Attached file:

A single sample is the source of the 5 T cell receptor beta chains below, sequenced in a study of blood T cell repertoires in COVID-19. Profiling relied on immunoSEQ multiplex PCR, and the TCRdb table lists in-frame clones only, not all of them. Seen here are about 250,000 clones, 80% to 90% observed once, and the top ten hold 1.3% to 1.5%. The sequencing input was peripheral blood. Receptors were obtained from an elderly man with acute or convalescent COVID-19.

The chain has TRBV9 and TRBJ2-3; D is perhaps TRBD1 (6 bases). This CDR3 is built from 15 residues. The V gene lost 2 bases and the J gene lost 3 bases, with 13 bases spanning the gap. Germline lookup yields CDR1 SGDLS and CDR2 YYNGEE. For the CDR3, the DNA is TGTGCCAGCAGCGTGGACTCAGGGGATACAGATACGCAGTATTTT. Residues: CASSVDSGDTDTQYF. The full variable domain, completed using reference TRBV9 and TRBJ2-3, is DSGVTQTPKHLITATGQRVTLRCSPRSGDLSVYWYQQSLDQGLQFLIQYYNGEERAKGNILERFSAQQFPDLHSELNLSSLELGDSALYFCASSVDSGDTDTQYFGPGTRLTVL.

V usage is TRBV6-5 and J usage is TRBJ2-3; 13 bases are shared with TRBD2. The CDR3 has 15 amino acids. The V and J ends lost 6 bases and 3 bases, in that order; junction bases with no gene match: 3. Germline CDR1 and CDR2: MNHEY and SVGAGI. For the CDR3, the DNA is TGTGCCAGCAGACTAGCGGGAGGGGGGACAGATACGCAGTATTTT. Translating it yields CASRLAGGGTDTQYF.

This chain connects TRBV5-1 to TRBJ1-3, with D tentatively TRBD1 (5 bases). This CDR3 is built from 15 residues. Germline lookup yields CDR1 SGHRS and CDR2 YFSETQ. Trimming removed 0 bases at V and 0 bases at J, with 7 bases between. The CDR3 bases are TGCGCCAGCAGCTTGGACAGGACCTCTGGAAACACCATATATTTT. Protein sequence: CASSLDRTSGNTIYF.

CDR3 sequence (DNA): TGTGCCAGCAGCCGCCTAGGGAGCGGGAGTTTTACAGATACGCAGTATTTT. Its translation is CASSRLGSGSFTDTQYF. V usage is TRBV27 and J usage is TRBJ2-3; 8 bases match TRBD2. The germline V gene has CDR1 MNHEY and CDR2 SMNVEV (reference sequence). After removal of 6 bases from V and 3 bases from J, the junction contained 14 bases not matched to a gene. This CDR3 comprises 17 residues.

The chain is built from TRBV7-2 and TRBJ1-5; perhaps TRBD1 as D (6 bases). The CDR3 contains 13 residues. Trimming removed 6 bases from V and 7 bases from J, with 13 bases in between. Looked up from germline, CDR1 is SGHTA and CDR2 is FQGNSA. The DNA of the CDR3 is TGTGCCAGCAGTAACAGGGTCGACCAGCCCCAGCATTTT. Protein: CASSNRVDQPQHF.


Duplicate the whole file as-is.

A single sample is the source of the 5 T cell receptor beta chains below, sequenced in a study of blood T cell repertoires in COVID-19. Profiling relied on immunoSEQ multiplex PCR, and the TCRdb table lists in-frame clones only, not all of them. Seen here are about 250,000 clones, 80% to 90% observed once, and the top ten hold 1.3% to 1.5%. The sequencing input was peripheral blood. Receptors were obtained from an elderly man with acute or convalescent COVID-19.

The chain has TRBV9 and TRBJ2-3; D is perhaps TRBD1 (6 bases). This CDR3 is built from 15 residues. The V gene lost 2 bases and the J gene lost 3 bases, with 13 bases spanning the gap. Germline lookup yields CDR1 SGDLS and CDR2 YYNGEE. For the CDR3, the DNA is TGTGCCAGCAGCGTGGACTCAGGGGATACAGATACGCAGTATTTT. Residues: CASSVDSGDTDTQYF. The full variable domain, completed using reference TRBV9 and TRBJ2-3, is DSGVTQTPKHLITATGQRVTLRCSPRSGDLSVYWYQQSLDQGLQFLIQYYNGEERAKGNILERFSAQQFPDLHSELNLSSLELGDSALYFCASSVDSGDTDTQYFGPGTRLTVL.

V usage is TRBV6-5 and J usage is TRBJ2-3; 13 bases are shared with TRBD2. The CDR3 has 15 amino acids. The V and J ends lost 6 bases and 3 bases, in that order; junction bases with no gene match: 3. Germline CDR1 and CDR2: MNHEY and SVGAGI. For the CDR3, the DNA is TGTGCCAGCAGACTAGCGGGAGGGGGGACAGATACGCAGTATTTT. Translating it yields CASRLAGGGTDTQYF.

This chain connects TRBV5-1 to TRBJ1-3, with D tentatively TRBD1 (5 bases). This CDR3 is built from 15 residues. Germline lookup yields CDR1 SGHRS and CDR2 YFSETQ. Trimming removed 0 bases at V and 0 bases at J, with 7 bases between. The CDR3 bases are TGCGCCAGCAGCTTGGACAGGACCTCTGGAAACACCATATATTTT. Protein sequence: CASSLDRTSGNTIYF.

CDR3 sequence (DNA): TGTGCCAGCAGCCGCCTAGGGAGCGGGAGTTTTACAGATACGCAGTATTTT. Its translation is CASSRLGSGSFTDTQYF. V usage is TRBV27 and J usage is TRBJ2-3; 8 bases match TRBD2. The germline V gene has CDR1 MNHEY and CDR2 SMNVEV (reference sequence). After removal of 6 bases from V and 3 bases from J, the junction contained 14 bases not matched to a gene. This CDR3 comprises 17 residues.

The chain is built from TRBV7-2 and TRBJ1-5; perhaps TRBD1 as D (6 bases). The CDR3 contains 13 residues. Trimming removed 6 bases from V and 7 bases from J, with 13 bases in between. Looked up from germline, CDR1 is SGHTA and CDR2 is FQGNSA. The DNA of the CDR3 is TGTGCCAGCAGTAACAGGGTCGACCAGCCCCAGCATTTT. Protein: CASSNRVDQPQHF.